Shana reviews Didn’t Stay in Vegas by Chelsea M. Cameron

the cover of Didn't Stay In Vegas

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Didn’t Stay in Vegas is a lighthearted romantic comedy about two best friends who wake up after a wild night in Las Vegas, and discover that they’re married. To each other. 

Callyn’s life is a bit of a mess, but her best friend Emma is always there to bake her cookies and marathon TV shows.  So when Callyn has a terrible hangover and underwear full of glitter the morning after their mutual friend’s bachelorette party, she immediately looks for steady, reliable Emma—only to discover her in a similar state, holding a marriage certificate. Emma claims she doesn’t remember the wedding, but she also suggests they stay married for financial reasons that feel like a stretch. After a string of life setbacks, Calyyn ends up moving in with Emma, getting a puppy, and being extremely adorable while spending most of their time nesting together. Even clueless Callyn starts to wonder if Emma’s been in love with her all along. 

Didn’t Stay in Vegas is a low-conflict romance, perfect for when you want the book equivalent of a cup of sweet hot chocolate. As a reader, it was fairly obvious early on  that Emma is into Callyn, so most of the book is just watching Callyn slowly figure out her own feelings, while getting her life together along the way. I liked that Callyn and Emma are both comfortably queer before their marriage. This is a friends to lovers romance, not a coming out story. And accidentally falling in the love with your friend is certainly something queer women are good at! 

Of the two main characters, I found Emma’s kindness and competence more enjoyable than Callyn’s frenetic energy. But this story is told from Callyn’s point of view, so we can only guess at what Emma is feeling. This leads to many hilarious moments, because Callyn is incredibly slow about noticing that her BFF is definitely in love with her. Callyn’s denial persists even after they have sex! 

Still, I was left feeling like Emma’s character was a little flat, and we don’t really learn much about her outside of the relationship. Since Callyn feels younger and less comfortable in her skin, reading the story from her point of view sometimes made the relationship feel immature.

I did enjoy the theme of chosen family. Callyn and Emma’s big queer friend group felt like extras on L Word Generation Q—attractive, vaguely interesting people that I found myself more interested in than the main characters. 

Didn’t Stay in Vegas lacks the emotional substance of Cameron’s other romances, but it’s a frequently funny, comforting, easy read.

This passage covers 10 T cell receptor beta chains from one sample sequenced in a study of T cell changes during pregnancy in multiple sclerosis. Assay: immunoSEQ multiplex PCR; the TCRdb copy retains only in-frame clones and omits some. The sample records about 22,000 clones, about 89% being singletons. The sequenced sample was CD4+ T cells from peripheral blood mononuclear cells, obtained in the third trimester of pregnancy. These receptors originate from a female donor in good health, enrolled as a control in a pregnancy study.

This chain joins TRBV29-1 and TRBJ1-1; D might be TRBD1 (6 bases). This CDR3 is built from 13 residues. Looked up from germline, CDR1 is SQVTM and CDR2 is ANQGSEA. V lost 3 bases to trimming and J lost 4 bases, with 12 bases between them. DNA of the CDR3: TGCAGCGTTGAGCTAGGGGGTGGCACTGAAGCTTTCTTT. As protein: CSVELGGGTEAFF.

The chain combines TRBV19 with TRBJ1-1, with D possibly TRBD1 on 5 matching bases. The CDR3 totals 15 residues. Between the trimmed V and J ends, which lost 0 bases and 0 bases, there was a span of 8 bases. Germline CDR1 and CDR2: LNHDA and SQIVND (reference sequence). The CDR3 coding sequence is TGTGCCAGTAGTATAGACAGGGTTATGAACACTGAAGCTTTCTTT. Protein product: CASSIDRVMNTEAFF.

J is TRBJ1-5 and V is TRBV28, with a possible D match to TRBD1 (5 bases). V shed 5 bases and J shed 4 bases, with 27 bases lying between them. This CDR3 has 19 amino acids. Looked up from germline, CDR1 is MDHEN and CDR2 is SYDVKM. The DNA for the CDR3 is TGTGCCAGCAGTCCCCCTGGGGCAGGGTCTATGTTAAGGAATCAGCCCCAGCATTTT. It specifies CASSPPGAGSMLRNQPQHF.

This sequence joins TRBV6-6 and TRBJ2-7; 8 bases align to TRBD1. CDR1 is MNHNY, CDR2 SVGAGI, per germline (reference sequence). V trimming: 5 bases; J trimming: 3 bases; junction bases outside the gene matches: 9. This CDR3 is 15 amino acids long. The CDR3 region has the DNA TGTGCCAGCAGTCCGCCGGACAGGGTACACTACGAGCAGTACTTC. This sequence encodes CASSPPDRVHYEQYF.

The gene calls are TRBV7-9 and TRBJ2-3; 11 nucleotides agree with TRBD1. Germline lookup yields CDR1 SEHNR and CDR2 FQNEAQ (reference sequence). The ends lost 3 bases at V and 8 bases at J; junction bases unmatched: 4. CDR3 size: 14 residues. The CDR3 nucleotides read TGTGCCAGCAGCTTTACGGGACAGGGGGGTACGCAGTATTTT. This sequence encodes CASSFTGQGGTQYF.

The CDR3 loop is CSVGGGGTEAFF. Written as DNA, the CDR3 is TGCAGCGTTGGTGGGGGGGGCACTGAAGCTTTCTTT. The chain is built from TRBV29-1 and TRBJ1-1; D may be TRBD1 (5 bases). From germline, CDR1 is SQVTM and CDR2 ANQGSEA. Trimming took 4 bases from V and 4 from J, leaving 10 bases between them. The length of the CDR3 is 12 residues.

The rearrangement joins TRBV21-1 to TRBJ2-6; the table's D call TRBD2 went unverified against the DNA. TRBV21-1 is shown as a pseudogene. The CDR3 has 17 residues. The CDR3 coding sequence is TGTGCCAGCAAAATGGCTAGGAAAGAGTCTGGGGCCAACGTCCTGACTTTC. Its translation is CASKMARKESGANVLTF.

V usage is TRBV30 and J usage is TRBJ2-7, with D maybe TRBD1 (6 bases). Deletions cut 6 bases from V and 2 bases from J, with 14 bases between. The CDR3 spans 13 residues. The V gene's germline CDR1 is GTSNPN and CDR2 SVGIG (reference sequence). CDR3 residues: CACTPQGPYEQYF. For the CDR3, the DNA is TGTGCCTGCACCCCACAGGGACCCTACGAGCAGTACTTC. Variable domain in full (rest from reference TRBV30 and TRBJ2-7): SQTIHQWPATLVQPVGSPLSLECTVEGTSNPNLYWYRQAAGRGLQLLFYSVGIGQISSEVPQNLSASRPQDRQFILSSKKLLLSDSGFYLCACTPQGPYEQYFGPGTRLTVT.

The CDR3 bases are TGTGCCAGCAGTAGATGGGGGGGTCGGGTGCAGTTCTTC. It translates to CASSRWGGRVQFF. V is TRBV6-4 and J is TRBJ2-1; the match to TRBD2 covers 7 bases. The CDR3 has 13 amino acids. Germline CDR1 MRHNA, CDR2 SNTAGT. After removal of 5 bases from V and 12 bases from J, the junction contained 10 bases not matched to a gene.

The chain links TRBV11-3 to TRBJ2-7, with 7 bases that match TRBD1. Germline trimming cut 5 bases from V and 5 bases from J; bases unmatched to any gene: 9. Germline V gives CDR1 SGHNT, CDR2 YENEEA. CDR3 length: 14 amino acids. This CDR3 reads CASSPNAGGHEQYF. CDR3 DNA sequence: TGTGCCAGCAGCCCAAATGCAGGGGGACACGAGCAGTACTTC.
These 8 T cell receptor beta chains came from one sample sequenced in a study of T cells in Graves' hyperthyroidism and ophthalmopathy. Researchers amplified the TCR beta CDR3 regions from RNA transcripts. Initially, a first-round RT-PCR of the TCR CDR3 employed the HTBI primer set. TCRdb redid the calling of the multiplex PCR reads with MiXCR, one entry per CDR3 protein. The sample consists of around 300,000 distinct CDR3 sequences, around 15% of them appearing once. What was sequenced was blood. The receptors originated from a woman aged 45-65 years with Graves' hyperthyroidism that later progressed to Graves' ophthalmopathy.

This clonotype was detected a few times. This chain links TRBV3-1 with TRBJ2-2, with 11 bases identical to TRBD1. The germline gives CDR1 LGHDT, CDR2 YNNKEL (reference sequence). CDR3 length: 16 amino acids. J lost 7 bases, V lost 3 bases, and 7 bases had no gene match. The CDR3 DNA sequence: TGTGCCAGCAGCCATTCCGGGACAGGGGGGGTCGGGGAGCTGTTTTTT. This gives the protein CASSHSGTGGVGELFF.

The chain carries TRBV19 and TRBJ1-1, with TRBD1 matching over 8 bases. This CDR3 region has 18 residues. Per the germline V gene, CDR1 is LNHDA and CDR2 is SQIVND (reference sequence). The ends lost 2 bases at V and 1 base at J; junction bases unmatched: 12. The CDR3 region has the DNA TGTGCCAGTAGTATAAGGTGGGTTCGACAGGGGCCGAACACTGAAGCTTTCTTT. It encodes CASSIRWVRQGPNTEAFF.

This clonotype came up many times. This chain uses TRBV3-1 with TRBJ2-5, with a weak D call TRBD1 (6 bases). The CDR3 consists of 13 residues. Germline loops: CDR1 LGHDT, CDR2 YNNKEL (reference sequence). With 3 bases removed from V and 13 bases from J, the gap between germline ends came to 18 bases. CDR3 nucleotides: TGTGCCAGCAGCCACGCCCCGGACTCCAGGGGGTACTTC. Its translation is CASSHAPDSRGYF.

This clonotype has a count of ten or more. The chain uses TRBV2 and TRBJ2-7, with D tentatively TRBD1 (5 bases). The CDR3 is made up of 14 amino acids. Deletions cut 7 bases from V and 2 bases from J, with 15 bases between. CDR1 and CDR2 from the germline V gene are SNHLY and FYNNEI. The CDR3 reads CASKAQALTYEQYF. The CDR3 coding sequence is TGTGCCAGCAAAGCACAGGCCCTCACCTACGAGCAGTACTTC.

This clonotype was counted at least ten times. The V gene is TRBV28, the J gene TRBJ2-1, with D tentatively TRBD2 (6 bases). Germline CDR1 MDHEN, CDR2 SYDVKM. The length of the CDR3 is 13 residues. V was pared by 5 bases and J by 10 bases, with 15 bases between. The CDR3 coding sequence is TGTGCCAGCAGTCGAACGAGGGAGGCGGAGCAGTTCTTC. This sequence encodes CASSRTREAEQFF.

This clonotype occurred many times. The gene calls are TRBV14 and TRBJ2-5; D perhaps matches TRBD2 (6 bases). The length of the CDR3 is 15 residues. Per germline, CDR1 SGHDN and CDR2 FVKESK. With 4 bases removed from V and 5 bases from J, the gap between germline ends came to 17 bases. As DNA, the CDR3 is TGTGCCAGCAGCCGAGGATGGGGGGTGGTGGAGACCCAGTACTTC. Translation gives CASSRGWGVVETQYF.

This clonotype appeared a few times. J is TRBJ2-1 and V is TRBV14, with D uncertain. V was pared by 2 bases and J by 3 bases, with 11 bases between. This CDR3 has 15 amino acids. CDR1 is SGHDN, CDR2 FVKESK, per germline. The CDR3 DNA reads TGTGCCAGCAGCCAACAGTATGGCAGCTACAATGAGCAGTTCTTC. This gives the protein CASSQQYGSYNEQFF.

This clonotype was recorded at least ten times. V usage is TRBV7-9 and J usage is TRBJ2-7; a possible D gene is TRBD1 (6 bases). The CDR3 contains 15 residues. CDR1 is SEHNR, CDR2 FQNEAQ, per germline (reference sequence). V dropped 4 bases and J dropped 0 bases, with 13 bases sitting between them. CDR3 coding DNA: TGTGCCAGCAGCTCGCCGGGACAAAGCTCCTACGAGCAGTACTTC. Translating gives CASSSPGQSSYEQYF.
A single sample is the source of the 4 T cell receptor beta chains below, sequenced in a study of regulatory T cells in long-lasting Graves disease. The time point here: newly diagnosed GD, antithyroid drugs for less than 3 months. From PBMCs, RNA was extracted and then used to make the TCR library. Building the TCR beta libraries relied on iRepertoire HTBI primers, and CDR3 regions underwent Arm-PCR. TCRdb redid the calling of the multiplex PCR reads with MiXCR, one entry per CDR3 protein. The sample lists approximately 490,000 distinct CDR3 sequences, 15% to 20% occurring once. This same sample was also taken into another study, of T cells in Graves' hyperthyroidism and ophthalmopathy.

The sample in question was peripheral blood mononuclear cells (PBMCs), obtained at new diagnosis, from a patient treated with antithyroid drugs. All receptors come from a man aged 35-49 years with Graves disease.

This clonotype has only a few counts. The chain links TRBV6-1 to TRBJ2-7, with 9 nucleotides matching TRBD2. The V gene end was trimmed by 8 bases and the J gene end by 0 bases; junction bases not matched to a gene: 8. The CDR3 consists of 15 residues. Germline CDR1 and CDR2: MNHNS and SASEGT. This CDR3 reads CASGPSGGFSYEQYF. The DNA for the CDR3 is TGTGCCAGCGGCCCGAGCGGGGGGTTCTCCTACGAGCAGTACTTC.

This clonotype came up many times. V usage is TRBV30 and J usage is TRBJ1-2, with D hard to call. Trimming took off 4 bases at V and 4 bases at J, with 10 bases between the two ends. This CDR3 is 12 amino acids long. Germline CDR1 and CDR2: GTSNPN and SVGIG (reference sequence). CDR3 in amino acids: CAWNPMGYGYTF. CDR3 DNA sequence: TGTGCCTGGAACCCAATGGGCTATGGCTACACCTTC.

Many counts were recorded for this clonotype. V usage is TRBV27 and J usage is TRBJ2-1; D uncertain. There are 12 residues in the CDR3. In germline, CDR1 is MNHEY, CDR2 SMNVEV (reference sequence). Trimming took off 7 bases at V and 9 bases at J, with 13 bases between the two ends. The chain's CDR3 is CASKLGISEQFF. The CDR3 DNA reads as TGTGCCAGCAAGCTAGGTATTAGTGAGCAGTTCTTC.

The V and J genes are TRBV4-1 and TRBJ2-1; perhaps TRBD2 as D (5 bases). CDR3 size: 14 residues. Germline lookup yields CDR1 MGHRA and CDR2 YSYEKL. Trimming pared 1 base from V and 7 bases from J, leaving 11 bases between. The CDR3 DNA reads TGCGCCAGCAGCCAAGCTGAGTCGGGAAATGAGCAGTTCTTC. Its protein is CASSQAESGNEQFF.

Kayla Bell reviews Mistletoe by Lyn Gardner

Mistletoe by Lyn Gardner

After this dumpster fire of a year, I am very much looking forward to the holiday season. Christmas music, holiday movies, and baking are the distractions I need this year. So when I saw Mistletoe on sale on the iBooks store, I jumped at the chance to read what seemed like a sapphic Hallmark movie. The novella I read wasn’t entirely the wholesome love story I was expecting, but it was very festive and fun.

This romantic comedy starts with Santa Claus. Yes, you heard that right, Santa is a real person and so are all his elves in this novella about two grown women. Calamity strikes when one of Santa’s elves realizes that, many years ago, he missed one child’s Christmas wish. It was from a little girl named Diana who recently lost her parents and wants to find her soulmate. Diana’s an adult now, and Santa isn’t about to let anyone’s wish go unanswered. Together with an elf named Percy, the two set out to set Diana up with her soulmate Jamie. Hijinks ensue as the two women meet and fall in love.

One thing I really enjoyed about this book was the characters. Remember that this is basically a Christmas movie in novella form, so neither of them were super fleshed out, and that’s okay. Both of the two love interests were very distinct from one another. Diana was sweet and kind, while Jamie was bolder. Their dynamic was very interesting and they complemented each other well. It kept me reading to see how each of them would react to different situations. I also love that they actually ended up together long term. It’s always cool to see that in a queer romance. Jamie and Diana’s friends, the side characters, were also interesting in and of themselves. My personal favorite was Diana’s Aunt Brenda, who took her in after her parents passed away. For me, the characters were the strongest part of the novella, although it is worth mentioning that they were not a very diverse ensemble.